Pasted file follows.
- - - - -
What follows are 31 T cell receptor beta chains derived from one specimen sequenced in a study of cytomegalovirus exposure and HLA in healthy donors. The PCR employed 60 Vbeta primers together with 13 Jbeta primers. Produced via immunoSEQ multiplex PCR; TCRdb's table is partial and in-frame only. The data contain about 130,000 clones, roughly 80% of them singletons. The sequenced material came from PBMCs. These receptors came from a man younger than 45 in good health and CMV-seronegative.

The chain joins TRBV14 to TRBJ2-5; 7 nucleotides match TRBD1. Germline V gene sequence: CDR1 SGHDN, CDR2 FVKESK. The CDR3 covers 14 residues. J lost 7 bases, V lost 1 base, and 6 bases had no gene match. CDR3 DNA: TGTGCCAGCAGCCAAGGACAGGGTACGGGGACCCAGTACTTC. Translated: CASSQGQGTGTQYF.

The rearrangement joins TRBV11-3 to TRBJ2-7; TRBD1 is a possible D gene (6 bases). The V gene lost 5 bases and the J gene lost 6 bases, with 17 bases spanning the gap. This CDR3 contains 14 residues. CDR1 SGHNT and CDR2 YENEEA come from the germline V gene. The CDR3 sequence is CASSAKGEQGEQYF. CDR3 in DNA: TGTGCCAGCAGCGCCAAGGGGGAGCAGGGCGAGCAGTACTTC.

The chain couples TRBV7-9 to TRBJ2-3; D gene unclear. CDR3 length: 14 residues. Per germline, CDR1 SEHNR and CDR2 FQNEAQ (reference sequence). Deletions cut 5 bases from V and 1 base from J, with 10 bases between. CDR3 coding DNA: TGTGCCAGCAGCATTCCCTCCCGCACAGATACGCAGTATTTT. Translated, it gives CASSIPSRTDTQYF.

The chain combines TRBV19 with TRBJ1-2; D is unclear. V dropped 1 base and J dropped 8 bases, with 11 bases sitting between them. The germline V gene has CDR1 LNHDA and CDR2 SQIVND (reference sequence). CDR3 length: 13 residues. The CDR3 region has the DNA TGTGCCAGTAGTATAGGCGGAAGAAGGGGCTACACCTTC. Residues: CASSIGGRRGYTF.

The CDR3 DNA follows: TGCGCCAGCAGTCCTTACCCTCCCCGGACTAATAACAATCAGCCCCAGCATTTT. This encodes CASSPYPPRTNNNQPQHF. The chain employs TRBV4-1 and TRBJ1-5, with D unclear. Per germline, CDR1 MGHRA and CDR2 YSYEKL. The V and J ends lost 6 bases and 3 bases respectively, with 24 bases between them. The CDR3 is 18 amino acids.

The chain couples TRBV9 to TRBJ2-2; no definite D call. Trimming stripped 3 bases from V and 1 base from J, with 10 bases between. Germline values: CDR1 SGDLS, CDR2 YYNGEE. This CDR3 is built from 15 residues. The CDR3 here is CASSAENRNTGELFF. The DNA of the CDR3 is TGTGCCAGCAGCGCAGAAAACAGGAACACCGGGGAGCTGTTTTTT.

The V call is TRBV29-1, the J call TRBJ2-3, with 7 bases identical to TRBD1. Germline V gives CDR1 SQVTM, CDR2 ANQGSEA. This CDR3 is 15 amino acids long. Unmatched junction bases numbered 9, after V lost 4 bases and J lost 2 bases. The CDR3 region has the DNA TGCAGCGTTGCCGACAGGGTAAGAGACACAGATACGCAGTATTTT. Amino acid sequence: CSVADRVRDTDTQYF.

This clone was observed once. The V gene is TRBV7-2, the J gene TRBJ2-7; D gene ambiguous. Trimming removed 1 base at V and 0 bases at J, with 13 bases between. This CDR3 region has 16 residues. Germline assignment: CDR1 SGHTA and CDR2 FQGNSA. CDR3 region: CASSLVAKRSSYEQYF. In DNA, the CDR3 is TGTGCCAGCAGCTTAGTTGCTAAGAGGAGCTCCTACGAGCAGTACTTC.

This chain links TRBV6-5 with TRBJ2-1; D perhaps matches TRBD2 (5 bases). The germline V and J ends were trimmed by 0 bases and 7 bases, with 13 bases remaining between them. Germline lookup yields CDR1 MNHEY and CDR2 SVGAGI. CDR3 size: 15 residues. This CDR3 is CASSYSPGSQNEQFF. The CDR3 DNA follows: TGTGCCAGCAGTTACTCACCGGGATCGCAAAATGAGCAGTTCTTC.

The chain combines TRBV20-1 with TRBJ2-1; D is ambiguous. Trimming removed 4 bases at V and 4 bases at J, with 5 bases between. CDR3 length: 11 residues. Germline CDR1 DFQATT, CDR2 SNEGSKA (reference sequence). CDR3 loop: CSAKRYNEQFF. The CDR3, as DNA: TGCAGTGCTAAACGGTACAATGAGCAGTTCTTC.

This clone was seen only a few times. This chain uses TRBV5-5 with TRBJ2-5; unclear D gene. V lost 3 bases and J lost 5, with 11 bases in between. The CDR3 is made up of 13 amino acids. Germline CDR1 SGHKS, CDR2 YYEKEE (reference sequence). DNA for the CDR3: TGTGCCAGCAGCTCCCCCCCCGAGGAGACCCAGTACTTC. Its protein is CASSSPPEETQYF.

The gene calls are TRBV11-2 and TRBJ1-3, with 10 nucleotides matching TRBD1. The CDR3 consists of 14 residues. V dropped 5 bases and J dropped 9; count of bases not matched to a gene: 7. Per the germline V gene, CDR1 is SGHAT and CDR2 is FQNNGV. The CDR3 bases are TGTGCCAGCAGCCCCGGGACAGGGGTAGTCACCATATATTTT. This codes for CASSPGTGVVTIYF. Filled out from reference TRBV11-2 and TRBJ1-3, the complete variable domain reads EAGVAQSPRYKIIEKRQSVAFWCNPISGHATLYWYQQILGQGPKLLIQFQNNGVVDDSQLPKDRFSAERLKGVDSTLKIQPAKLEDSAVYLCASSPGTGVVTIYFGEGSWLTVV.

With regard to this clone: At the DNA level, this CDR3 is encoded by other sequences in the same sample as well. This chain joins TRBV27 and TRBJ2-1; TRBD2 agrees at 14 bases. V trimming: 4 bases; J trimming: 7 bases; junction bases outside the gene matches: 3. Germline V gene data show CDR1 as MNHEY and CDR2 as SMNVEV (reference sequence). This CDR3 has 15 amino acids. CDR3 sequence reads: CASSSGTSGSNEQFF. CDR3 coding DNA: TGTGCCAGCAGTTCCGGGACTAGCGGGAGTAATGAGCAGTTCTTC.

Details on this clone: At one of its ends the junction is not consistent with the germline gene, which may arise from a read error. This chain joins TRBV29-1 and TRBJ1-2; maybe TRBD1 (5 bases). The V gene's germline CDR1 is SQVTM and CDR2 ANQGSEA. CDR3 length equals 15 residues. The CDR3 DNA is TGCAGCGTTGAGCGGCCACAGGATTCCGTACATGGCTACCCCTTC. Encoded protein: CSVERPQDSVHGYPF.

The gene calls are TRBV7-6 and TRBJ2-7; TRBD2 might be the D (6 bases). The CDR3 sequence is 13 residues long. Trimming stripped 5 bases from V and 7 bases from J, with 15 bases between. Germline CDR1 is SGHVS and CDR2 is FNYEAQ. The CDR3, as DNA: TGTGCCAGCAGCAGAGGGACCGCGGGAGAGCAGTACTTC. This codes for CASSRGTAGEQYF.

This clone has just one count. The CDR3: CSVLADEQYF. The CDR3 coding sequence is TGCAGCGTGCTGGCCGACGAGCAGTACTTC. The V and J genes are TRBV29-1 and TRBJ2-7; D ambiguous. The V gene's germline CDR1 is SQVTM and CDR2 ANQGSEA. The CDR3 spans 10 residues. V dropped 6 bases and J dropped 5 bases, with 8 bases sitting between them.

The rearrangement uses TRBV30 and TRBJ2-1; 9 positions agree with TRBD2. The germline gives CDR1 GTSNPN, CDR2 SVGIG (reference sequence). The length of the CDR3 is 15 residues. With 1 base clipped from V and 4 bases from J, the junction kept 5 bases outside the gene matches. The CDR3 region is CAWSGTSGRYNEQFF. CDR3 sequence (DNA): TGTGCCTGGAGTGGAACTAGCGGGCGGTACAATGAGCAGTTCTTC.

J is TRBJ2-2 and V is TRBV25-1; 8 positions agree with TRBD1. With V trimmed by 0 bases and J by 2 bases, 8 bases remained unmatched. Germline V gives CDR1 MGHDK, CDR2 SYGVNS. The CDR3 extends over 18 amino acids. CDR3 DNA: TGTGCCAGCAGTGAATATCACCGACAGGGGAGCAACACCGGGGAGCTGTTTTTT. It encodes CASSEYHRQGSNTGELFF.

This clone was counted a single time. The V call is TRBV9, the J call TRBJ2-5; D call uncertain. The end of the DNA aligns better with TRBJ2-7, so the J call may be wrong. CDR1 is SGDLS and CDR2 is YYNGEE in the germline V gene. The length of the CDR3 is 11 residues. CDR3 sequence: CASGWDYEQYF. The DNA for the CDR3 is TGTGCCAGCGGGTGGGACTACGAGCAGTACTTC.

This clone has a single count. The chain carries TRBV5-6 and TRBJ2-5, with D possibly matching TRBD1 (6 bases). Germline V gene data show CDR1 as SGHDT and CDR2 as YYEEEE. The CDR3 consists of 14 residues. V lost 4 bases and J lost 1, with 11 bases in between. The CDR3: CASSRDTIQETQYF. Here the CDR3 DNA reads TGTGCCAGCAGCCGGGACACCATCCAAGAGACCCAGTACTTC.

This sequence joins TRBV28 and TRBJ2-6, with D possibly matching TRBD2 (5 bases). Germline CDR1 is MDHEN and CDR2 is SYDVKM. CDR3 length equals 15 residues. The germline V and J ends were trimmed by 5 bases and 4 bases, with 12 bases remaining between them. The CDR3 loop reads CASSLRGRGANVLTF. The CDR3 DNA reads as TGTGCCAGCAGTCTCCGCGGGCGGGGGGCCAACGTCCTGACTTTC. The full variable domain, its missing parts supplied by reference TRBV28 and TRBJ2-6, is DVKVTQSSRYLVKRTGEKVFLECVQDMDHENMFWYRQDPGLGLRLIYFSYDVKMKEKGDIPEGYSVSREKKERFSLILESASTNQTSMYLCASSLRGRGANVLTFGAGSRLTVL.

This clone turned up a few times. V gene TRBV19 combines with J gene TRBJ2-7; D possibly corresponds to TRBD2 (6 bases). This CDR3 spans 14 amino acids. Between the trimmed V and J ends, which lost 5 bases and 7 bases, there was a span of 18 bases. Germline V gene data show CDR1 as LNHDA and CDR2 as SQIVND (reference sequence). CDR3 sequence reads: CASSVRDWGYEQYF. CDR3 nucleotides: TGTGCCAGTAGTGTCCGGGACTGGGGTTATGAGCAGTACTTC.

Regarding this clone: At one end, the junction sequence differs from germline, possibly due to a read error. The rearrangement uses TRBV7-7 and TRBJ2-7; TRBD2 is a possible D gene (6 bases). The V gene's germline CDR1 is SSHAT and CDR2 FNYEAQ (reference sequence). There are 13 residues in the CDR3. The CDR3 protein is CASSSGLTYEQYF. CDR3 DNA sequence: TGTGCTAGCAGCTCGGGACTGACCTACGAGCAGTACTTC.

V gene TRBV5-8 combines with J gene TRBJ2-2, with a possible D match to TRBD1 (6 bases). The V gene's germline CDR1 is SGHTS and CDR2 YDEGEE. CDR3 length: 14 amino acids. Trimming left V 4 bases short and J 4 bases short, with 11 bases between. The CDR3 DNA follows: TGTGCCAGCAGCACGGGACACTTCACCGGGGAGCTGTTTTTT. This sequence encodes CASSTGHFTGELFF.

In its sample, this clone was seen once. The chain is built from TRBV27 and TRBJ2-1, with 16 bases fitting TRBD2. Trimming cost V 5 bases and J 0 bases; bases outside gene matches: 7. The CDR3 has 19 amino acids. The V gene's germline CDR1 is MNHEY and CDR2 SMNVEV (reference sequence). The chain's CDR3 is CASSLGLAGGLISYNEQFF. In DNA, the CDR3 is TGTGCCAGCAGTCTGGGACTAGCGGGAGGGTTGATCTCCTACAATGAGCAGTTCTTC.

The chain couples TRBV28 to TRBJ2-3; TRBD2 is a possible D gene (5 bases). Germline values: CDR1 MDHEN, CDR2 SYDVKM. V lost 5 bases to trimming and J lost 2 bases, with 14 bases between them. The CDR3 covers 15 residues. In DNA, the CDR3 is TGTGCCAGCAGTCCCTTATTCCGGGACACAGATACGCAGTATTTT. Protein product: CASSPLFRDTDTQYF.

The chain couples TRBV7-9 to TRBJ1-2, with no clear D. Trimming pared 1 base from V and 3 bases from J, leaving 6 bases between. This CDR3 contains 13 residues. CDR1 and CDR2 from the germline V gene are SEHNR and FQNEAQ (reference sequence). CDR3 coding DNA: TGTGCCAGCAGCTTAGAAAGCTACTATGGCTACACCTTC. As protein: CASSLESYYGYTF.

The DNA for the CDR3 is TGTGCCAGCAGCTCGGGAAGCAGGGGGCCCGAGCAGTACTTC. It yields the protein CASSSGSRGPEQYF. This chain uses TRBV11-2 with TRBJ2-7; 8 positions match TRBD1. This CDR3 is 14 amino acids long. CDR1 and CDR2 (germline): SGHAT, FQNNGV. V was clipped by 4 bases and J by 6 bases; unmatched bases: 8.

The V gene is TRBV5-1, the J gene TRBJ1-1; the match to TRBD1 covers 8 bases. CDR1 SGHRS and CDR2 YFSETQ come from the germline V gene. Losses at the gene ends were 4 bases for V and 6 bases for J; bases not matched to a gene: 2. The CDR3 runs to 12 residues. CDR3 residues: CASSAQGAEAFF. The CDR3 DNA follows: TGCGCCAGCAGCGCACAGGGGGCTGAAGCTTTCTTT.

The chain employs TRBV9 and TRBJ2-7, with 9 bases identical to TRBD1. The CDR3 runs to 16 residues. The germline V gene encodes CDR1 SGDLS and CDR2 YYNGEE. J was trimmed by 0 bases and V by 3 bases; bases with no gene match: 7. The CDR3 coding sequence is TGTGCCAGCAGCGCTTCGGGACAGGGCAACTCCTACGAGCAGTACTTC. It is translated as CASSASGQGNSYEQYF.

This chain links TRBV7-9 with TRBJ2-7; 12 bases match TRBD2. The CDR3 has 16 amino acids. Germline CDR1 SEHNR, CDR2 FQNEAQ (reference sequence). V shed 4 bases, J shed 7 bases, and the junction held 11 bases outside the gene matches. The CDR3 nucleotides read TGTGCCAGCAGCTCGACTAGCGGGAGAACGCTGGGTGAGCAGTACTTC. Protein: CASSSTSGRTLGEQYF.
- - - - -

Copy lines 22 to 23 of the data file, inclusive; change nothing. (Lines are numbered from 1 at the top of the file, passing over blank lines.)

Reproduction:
This sequence joins TRBV28 and TRBJ2-6, with D possibly matching TRBD2 (5 bases). Germline CDR1 is MDHEN and CDR2 is SYDVKM. CDR3 length equals 15 residues. The germline V and J ends were trimmed by 5 bases and 4 bases, with 12 bases remaining between them. The CDR3 loop reads CASSLRGRGANVLTF. The CDR3 DNA reads as TGTGCCAGCAGTCTCCGCGGGCGGGGGGCCAACGTCCTGACTTTC. The full variable domain, its missing parts supplied by reference TRBV28 and TRBJ2-6, is DVKVTQSSRYLVKRTGEKVFLECVQDMDHENMFWYRQDPGLGLRLIYFSYDVKMKEKGDIPEGYSVSREKKERFSLILESASTNQTSMYLCASSLRGRGANVLTFGAGSRLTVL.

This clone turned up a few times. V gene TRBV19 combines with J gene TRBJ2-7; D possibly corresponds to TRBD2 (6 bases). This CDR3 spans 14 amino acids. Between the trimmed V and J ends, which lost 5 bases and 7 bases, there was a span of 18 bases. Germline V gene data show CDR1 as LNHDA and CDR2 as SQIVND (reference sequence). CDR3 sequence reads: CASSVRDWGYEQYF. CDR3 nucleotides: TGTGCCAGTAGTGTCCGGGACTGGGGTTATGAGCAGTACTTC.